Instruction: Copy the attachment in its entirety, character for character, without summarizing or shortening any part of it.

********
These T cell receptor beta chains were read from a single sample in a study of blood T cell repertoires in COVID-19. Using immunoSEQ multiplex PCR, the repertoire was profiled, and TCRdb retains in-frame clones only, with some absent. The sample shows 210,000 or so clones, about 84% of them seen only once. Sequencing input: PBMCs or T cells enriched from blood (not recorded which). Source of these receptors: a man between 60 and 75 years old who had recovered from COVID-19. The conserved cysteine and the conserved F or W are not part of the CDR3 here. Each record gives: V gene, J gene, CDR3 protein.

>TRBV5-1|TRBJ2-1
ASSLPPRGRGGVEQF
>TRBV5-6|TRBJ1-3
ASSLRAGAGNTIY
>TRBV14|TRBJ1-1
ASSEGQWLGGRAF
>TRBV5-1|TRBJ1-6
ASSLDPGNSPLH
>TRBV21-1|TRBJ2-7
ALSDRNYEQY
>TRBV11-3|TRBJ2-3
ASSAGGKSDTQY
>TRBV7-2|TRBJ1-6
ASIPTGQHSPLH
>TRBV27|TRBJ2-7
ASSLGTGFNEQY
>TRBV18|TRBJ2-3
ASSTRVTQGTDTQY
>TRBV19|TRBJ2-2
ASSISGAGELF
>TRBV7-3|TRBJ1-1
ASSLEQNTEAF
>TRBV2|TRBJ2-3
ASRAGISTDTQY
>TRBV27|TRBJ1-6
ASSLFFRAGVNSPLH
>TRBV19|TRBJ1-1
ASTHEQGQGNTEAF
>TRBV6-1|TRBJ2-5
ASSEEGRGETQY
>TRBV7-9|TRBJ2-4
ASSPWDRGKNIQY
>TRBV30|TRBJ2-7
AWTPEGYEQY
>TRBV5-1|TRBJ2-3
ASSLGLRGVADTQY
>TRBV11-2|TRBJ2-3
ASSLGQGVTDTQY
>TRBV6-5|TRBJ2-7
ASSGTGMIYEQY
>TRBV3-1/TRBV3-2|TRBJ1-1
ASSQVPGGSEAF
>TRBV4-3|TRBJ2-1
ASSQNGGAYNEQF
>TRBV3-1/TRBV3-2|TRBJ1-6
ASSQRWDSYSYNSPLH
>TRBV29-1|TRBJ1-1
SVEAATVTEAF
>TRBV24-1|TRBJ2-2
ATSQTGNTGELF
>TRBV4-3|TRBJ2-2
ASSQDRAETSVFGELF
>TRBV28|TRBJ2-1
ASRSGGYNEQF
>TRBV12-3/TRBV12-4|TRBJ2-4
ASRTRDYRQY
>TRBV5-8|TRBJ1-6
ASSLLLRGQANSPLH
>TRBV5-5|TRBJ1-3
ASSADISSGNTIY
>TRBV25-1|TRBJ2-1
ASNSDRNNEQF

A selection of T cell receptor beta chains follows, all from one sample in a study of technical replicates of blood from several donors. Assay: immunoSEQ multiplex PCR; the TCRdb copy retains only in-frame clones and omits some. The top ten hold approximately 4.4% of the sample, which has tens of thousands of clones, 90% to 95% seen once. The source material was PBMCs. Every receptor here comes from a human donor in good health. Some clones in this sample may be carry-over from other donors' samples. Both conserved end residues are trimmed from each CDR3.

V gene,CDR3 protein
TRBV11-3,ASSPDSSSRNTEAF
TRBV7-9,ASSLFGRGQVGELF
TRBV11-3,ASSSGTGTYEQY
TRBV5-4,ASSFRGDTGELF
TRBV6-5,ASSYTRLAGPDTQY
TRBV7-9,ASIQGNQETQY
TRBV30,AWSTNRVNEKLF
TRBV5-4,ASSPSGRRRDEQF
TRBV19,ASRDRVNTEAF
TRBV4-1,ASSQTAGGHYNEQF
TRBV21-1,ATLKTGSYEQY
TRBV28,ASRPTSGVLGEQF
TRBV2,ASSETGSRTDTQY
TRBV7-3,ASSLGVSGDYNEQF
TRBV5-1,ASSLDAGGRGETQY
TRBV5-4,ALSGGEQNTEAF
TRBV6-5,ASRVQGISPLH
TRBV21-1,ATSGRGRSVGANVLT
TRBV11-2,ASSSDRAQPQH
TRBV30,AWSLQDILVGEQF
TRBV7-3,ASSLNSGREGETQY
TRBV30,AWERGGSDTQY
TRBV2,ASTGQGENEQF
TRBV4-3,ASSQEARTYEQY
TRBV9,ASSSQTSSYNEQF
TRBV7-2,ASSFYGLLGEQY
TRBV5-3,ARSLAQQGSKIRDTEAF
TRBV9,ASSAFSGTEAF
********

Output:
These T cell receptor beta chains were read from a single sample in a study of blood T cell repertoires in COVID-19. Using immunoSEQ multiplex PCR, the repertoire was profiled, and TCRdb retains in-frame clones only, with some absent. The sample shows 210,000 or so clones, about 84% of them seen only once. Sequencing input: PBMCs or T cells enriched from blood (not recorded which). Source of these receptors: a man between 60 and 75 years old who had recovered from COVID-19. The conserved cysteine and the conserved F or W are not part of the CDR3 here. Each record gives: V gene, J gene, CDR3 protein.

>TRBV5-1|TRBJ2-1
ASSLPPRGRGGVEQF
>TRBV5-6|TRBJ1-3
ASSLRAGAGNTIY
>TRBV14|TRBJ1-1
ASSEGQWLGGRAF
>TRBV5-1|TRBJ1-6
ASSLDPGNSPLH
>TRBV21-1|TRBJ2-7
ALSDRNYEQY
>TRBV11-3|TRBJ2-3
ASSAGGKSDTQY
>TRBV7-2|TRBJ1-6
ASIPTGQHSPLH
>TRBV27|TRBJ2-7
ASSLGTGFNEQY
>TRBV18|TRBJ2-3
ASSTRVTQGTDTQY
>TRBV19|TRBJ2-2
ASSISGAGELF
>TRBV7-3|TRBJ1-1
ASSLEQNTEAF
>TRBV2|TRBJ2-3
ASRAGISTDTQY
>TRBV27|TRBJ1-6
ASSLFFRAGVNSPLH
>TRBV19|TRBJ1-1
ASTHEQGQGNTEAF
>TRBV6-1|TRBJ2-5
ASSEEGRGETQY
>TRBV7-9|TRBJ2-4
ASSPWDRGKNIQY
>TRBV30|TRBJ2-7
AWTPEGYEQY
>TRBV5-1|TRBJ2-3
ASSLGLRGVADTQY
>TRBV11-2|TRBJ2-3
ASSLGQGVTDTQY
>TRBV6-5|TRBJ2-7
ASSGTGMIYEQY
>TRBV3-1/TRBV3-2|TRBJ1-1
ASSQVPGGSEAF
>TRBV4-3|TRBJ2-1
ASSQNGGAYNEQF
>TRBV3-1/TRBV3-2|TRBJ1-6
ASSQRWDSYSYNSPLH
>TRBV29-1|TRBJ1-1
SVEAATVTEAF
>TRBV24-1|TRBJ2-2
ATSQTGNTGELF
>TRBV4-3|TRBJ2-2
ASSQDRAETSVFGELF
>TRBV28|TRBJ2-1
ASRSGGYNEQF
>TRBV12-3/TRBV12-4|TRBJ2-4
ASRTRDYRQY
>TRBV5-8|TRBJ1-6
ASSLLLRGQANSPLH
>TRBV5-5|TRBJ1-3
ASSADISSGNTIY
>TRBV25-1|TRBJ2-1
ASNSDRNNEQF

A selection of T cell receptor beta chains follows, all from one sample in a study of technical replicates of blood from several donors. Assay: immunoSEQ multiplex PCR; the TCRdb copy retains only in-frame clones and omits some. The top ten hold approximately 4.4% of the sample, which has tens of thousands of clones, 90% to 95% seen once. The source material was PBMCs. Every receptor here comes from a human donor in good health. Some clones in this sample may be carry-over from other donors' samples. Both conserved end residues are trimmed from each CDR3.

V gene,CDR3 protein
TRBV11-3,ASSPDSSSRNTEAF
TRBV7-9,ASSLFGRGQVGELF
TRBV11-3,ASSSGTGTYEQY
TRBV5-4,ASSFRGDTGELF
TRBV6-5,ASSYTRLAGPDTQY
TRBV7-9,ASIQGNQETQY
TRBV30,AWSTNRVNEKLF
TRBV5-4,ASSPSGRRRDEQF
TRBV19,ASRDRVNTEAF
TRBV4-1,ASSQTAGGHYNEQF
TRBV21-1,ATLKTGSYEQY
TRBV28,ASRPTSGVLGEQF
TRBV2,ASSETGSRTDTQY
TRBV7-3,ASSLGVSGDYNEQF
TRBV5-1,ASSLDAGGRGETQY
TRBV5-4,ALSGGEQNTEAF
TRBV6-5,ASRVQGISPLH
TRBV21-1,ATSGRGRSVGANVLT
TRBV11-2,ASSSDRAQPQH
TRBV30,AWSLQDILVGEQF
TRBV7-3,ASSLNSGREGETQY
TRBV30,AWERGGSDTQY
TRBV2,ASTGQGENEQF
TRBV4-3,ASSQEARTYEQY
TRBV9,ASSSQTSSYNEQF
TRBV7-2,ASSFYGLLGEQY
TRBV5-3,ARSLAQQGSKIRDTEAF
TRBV9,ASSAFSGTEAF